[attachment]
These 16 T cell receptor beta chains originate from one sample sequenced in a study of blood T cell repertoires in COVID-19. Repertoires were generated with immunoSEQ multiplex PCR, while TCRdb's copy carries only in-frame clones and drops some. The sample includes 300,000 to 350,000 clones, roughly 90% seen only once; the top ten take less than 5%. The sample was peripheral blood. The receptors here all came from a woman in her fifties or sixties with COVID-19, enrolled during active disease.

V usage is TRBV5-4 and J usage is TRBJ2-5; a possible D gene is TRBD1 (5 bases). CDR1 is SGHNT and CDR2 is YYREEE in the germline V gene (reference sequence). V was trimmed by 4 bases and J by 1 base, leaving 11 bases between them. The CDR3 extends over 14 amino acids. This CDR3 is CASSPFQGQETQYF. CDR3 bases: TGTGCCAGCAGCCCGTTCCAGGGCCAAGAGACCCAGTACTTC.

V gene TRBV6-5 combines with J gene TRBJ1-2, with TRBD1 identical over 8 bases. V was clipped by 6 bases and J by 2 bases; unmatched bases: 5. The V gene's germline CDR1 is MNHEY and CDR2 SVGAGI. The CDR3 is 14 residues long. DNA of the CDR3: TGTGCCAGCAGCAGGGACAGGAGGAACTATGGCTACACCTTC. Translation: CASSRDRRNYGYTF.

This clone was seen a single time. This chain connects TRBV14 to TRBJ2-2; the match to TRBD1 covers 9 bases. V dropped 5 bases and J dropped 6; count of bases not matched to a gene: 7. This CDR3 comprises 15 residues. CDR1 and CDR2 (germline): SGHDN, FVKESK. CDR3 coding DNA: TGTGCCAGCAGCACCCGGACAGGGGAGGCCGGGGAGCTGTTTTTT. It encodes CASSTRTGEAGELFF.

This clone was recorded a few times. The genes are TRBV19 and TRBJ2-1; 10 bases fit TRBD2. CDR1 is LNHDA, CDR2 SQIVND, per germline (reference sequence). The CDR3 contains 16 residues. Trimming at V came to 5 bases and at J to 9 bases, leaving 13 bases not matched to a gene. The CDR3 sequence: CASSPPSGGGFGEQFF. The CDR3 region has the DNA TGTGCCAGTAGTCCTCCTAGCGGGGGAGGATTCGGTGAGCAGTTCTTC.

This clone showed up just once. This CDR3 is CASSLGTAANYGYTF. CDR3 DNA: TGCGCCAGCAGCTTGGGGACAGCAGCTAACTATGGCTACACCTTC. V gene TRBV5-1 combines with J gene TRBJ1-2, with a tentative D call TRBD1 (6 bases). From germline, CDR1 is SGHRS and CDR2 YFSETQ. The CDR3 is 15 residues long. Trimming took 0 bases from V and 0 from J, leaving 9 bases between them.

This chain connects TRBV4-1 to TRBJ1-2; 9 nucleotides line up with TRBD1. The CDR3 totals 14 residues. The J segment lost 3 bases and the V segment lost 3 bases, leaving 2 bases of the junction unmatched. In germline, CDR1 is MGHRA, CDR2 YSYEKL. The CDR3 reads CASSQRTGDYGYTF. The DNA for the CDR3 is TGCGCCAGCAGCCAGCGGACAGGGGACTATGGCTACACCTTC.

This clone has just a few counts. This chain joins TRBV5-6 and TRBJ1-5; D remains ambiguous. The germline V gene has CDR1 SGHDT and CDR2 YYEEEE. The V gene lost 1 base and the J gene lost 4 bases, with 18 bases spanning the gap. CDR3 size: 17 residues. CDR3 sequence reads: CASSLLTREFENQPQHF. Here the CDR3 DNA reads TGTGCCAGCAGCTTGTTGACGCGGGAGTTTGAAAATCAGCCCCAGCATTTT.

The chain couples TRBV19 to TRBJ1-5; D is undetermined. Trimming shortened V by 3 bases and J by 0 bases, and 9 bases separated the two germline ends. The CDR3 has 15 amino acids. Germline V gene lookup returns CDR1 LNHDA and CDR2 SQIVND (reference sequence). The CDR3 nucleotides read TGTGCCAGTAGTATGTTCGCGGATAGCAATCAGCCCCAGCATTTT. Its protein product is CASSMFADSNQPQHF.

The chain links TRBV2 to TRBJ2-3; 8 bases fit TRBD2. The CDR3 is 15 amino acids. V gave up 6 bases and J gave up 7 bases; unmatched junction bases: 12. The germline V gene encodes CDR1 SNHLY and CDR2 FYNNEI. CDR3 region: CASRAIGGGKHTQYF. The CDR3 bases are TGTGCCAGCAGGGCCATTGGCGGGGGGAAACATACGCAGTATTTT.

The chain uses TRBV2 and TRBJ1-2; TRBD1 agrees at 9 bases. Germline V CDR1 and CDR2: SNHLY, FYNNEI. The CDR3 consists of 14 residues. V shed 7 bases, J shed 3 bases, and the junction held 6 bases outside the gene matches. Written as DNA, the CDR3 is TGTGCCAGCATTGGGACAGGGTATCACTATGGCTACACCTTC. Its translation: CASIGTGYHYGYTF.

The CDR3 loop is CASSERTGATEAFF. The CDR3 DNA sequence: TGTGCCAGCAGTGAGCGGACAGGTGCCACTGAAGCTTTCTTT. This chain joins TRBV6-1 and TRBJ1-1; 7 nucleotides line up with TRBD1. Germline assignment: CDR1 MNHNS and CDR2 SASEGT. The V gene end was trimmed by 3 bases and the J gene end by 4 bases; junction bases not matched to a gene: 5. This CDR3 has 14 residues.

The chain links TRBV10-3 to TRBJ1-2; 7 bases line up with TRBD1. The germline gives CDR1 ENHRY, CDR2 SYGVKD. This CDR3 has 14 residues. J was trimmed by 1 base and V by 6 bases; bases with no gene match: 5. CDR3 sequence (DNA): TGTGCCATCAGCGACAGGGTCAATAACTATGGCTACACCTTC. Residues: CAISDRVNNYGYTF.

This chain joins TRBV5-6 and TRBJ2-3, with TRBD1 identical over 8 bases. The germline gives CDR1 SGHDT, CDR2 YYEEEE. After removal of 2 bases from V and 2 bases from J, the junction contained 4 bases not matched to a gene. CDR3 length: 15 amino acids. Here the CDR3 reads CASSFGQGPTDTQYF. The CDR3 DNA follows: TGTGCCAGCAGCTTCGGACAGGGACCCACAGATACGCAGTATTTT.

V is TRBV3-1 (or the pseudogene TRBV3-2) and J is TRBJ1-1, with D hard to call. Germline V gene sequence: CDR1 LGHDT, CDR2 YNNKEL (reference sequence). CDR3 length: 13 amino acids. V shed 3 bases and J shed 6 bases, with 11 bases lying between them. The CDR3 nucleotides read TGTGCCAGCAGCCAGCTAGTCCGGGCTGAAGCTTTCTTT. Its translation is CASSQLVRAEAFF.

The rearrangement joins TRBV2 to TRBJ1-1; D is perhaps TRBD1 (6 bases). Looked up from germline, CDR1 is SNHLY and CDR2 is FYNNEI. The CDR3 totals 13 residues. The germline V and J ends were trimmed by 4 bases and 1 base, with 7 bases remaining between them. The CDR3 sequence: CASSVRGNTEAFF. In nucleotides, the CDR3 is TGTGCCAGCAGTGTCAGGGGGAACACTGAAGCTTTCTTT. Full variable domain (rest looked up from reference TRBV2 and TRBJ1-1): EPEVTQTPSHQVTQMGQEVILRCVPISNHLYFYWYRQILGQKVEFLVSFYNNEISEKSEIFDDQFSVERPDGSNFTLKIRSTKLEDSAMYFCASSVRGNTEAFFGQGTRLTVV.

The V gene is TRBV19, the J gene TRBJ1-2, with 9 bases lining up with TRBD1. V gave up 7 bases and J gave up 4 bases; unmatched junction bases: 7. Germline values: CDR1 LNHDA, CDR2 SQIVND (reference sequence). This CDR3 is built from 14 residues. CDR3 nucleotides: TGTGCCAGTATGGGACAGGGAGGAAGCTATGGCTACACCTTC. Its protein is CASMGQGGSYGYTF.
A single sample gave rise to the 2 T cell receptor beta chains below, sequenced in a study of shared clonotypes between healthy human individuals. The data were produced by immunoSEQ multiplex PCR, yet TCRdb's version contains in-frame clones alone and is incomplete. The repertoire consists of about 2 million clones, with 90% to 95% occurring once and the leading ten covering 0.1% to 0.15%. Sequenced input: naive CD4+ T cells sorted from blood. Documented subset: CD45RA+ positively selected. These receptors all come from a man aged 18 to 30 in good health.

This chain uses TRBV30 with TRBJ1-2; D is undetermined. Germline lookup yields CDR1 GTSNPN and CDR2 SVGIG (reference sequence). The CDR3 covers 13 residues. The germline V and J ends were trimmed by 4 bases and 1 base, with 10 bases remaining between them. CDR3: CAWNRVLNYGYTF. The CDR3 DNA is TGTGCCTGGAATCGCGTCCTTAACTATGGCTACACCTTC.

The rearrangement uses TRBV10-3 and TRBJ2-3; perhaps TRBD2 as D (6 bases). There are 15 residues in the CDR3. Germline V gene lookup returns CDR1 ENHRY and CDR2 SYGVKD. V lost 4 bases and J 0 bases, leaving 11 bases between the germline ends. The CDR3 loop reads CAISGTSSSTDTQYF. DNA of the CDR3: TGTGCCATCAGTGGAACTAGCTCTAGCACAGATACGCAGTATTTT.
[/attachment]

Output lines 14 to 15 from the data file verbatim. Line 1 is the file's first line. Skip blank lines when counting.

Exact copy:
This chain joins TRBV5-6 and TRBJ2-3, with TRBD1 identical over 8 bases. The germline gives CDR1 SGHDT, CDR2 YYEEEE. After removal of 2 bases from V and 2 bases from J, the junction contained 4 bases not matched to a gene. CDR3 length: 15 amino acids. Here the CDR3 reads CASSFGQGPTDTQYF. The CDR3 DNA follows: TGTGCCAGCAGCTTCGGACAGGGACCCACAGATACGCAGTATTTT.

V is TRBV3-1 (or the pseudogene TRBV3-2) and J is TRBJ1-1, with D hard to call. Germline V gene sequence: CDR1 LGHDT, CDR2 YNNKEL (reference sequence). CDR3 length: 13 amino acids. V shed 3 bases and J shed 6 bases, with 11 bases lying between them. The CDR3 nucleotides read TGTGCCAGCAGCCAGCTAGTCCGGGCTGAAGCTTTCTTT. Its translation is CASSQLVRAEAFF.